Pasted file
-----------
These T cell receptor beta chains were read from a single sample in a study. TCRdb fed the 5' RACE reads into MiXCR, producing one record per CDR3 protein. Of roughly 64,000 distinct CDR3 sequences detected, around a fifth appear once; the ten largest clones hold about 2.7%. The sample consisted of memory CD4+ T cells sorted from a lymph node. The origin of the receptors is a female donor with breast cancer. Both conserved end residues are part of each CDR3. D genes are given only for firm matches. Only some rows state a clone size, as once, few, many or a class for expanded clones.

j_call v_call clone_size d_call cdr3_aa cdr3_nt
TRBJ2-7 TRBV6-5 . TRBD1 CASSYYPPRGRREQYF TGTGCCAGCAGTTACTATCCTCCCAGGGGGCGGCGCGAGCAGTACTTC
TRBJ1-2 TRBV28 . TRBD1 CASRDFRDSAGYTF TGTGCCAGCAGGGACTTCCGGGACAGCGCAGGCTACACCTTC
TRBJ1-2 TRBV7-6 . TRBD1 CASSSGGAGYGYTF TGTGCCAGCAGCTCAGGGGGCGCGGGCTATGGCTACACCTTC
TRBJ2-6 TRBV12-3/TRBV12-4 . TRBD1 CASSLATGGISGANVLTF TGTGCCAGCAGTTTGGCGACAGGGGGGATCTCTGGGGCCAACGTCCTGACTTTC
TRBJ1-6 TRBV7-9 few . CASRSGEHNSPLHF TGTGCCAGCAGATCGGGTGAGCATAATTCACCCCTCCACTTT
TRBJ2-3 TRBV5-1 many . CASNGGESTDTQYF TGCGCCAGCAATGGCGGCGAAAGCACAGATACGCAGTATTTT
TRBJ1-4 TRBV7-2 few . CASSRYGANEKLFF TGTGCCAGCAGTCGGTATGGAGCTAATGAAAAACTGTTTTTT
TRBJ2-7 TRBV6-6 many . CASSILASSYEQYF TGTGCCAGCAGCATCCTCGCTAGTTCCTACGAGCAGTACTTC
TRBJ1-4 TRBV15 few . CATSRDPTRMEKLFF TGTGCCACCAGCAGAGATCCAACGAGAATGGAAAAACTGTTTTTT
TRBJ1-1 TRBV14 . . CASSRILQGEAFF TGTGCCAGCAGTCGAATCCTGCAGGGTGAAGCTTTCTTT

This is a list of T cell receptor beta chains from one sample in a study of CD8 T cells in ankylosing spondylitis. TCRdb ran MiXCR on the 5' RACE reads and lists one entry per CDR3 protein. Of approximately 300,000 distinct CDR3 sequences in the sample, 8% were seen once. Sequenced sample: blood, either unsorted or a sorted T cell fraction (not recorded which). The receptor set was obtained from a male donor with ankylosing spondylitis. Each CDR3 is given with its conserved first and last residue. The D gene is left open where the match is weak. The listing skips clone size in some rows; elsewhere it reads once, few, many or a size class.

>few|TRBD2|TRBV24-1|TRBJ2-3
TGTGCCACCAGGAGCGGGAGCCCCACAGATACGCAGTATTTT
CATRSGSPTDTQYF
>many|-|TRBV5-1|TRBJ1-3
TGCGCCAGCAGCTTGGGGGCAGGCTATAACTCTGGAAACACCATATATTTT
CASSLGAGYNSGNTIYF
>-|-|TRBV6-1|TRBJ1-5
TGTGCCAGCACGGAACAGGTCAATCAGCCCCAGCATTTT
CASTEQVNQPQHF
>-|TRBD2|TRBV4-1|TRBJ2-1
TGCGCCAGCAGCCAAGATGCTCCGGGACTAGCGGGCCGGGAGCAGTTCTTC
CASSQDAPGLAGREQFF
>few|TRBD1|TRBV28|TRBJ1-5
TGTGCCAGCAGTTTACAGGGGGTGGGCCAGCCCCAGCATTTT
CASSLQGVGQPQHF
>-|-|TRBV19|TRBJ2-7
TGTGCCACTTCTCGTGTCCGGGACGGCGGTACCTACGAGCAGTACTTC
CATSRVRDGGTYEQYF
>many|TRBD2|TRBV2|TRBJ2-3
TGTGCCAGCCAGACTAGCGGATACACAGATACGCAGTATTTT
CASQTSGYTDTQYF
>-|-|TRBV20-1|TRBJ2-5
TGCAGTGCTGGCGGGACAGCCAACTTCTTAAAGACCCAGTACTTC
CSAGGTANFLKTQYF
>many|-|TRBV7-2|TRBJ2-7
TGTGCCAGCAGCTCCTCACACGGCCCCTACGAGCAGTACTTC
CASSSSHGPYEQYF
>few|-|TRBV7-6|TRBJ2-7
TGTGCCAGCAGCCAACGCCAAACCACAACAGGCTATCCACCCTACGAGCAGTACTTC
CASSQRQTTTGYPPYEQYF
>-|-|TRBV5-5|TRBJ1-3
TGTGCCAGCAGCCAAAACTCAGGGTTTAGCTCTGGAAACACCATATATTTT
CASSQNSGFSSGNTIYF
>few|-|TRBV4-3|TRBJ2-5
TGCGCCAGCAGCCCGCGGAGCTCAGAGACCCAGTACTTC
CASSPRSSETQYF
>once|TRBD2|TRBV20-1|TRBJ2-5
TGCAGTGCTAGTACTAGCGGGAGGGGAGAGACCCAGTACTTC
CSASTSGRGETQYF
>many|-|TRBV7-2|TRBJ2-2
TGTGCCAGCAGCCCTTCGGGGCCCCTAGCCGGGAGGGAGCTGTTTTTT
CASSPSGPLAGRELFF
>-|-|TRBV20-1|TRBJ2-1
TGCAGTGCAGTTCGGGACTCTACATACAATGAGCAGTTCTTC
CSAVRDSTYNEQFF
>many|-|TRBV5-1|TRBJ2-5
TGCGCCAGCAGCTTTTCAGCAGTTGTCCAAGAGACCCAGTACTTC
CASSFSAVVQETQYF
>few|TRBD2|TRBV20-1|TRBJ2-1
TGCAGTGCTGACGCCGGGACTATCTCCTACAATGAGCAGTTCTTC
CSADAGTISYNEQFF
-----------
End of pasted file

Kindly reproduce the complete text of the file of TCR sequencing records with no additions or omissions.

These T cell receptor beta chains were read from a single sample in a study. TCRdb fed the 5' RACE reads into MiXCR, producing one record per CDR3 protein. Of roughly 64,000 distinct CDR3 sequences detected, around a fifth appear once; the ten largest clones hold about 2.7%. The sample consisted of memory CD4+ T cells sorted from a lymph node. The origin of the receptors is a female donor with breast cancer. Both conserved end residues are part of each CDR3. D genes are given only for firm matches. Only some rows state a clone size, as once, few, many or a class for expanded clones.

j_call v_call clone_size d_call cdr3_aa cdr3_nt
TRBJ2-7 TRBV6-5 . TRBD1 CASSYYPPRGRREQYF TGTGCCAGCAGTTACTATCCTCCCAGGGGGCGGCGCGAGCAGTACTTC
TRBJ1-2 TRBV28 . TRBD1 CASRDFRDSAGYTF TGTGCCAGCAGGGACTTCCGGGACAGCGCAGGCTACACCTTC
TRBJ1-2 TRBV7-6 . TRBD1 CASSSGGAGYGYTF TGTGCCAGCAGCTCAGGGGGCGCGGGCTATGGCTACACCTTC
TRBJ2-6 TRBV12-3/TRBV12-4 . TRBD1 CASSLATGGISGANVLTF TGTGCCAGCAGTTTGGCGACAGGGGGGATCTCTGGGGCCAACGTCCTGACTTTC
TRBJ1-6 TRBV7-9 few . CASRSGEHNSPLHF TGTGCCAGCAGATCGGGTGAGCATAATTCACCCCTCCACTTT
TRBJ2-3 TRBV5-1 many . CASNGGESTDTQYF TGCGCCAGCAATGGCGGCGAAAGCACAGATACGCAGTATTTT
TRBJ1-4 TRBV7-2 few . CASSRYGANEKLFF TGTGCCAGCAGTCGGTATGGAGCTAATGAAAAACTGTTTTTT
TRBJ2-7 TRBV6-6 many . CASSILASSYEQYF TGTGCCAGCAGCATCCTCGCTAGTTCCTACGAGCAGTACTTC
TRBJ1-4 TRBV15 few . CATSRDPTRMEKLFF TGTGCCACCAGCAGAGATCCAACGAGAATGGAAAAACTGTTTTTT
TRBJ1-1 TRBV14 . . CASSRILQGEAFF TGTGCCAGCAGTCGAATCCTGCAGGGTGAAGCTTTCTTT

This is a list of T cell receptor beta chains from one sample in a study of CD8 T cells in ankylosing spondylitis. TCRdb ran MiXCR on the 5' RACE reads and lists one entry per CDR3 protein. Of approximately 300,000 distinct CDR3 sequences in the sample, 8% were seen once. Sequenced sample: blood, either unsorted or a sorted T cell fraction (not recorded which). The receptor set was obtained from a male donor with ankylosing spondylitis. Each CDR3 is given with its conserved first and last residue. The D gene is left open where the match is weak. The listing skips clone size in some rows; elsewhere it reads once, few, many or a size class.

>few|TRBD2|TRBV24-1|TRBJ2-3
TGTGCCACCAGGAGCGGGAGCCCCACAGATACGCAGTATTTT
CATRSGSPTDTQYF
>many|-|TRBV5-1|TRBJ1-3
TGCGCCAGCAGCTTGGGGGCAGGCTATAACTCTGGAAACACCATATATTTT
CASSLGAGYNSGNTIYF
>-|-|TRBV6-1|TRBJ1-5
TGTGCCAGCACGGAACAGGTCAATCAGCCCCAGCATTTT
CASTEQVNQPQHF
>-|TRBD2|TRBV4-1|TRBJ2-1
TGCGCCAGCAGCCAAGATGCTCCGGGACTAGCGGGCCGGGAGCAGTTCTTC
CASSQDAPGLAGREQFF
>few|TRBD1|TRBV28|TRBJ1-5
TGTGCCAGCAGTTTACAGGGGGTGGGCCAGCCCCAGCATTTT
CASSLQGVGQPQHF
>-|-|TRBV19|TRBJ2-7
TGTGCCACTTCTCGTGTCCGGGACGGCGGTACCTACGAGCAGTACTTC
CATSRVRDGGTYEQYF
>many|TRBD2|TRBV2|TRBJ2-3
TGTGCCAGCCAGACTAGCGGATACACAGATACGCAGTATTTT
CASQTSGYTDTQYF
>-|-|TRBV20-1|TRBJ2-5
TGCAGTGCTGGCGGGACAGCCAACTTCTTAAAGACCCAGTACTTC
CSAGGTANFLKTQYF
>many|-|TRBV7-2|TRBJ2-7
TGTGCCAGCAGCTCCTCACACGGCCCCTACGAGCAGTACTTC
CASSSSHGPYEQYF
>few|-|TRBV7-6|TRBJ2-7
TGTGCCAGCAGCCAACGCCAAACCACAACAGGCTATCCACCCTACGAGCAGTACTTC
CASSQRQTTTGYPPYEQYF
>-|-|TRBV5-5|TRBJ1-3
TGTGCCAGCAGCCAAAACTCAGGGTTTAGCTCTGGAAACACCATATATTTT
CASSQNSGFSSGNTIYF
>few|-|TRBV4-3|TRBJ2-5
TGCGCCAGCAGCCCGCGGAGCTCAGAGACCCAGTACTTC
CASSPRSSETQYF
>once|TRBD2|TRBV20-1|TRBJ2-5
TGCAGTGCTAGTACTAGCGGGAGGGGAGAGACCCAGTACTTC
CSASTSGRGETQYF
>many|-|TRBV7-2|TRBJ2-2
TGTGCCAGCAGCCCTTCGGGGCCCCTAGCCGGGAGGGAGCTGTTTTTT
CASSPSGPLAGRELFF
>-|-|TRBV20-1|TRBJ2-1
TGCAGTGCAGTTCGGGACTCTACATACAATGAGCAGTTCTTC
CSAVRDSTYNEQFF
>many|-|TRBV5-1|TRBJ2-5
TGCGCCAGCAGCTTTTCAGCAGTTGTCCAAGAGACCCAGTACTTC
CASSFSAVVQETQYF
>few|TRBD2|TRBV20-1|TRBJ2-1
TGCAGTGCTGACGCCGGGACTATCTCCTACAATGAGCAGTTCTTC
CSADAGTISYNEQFF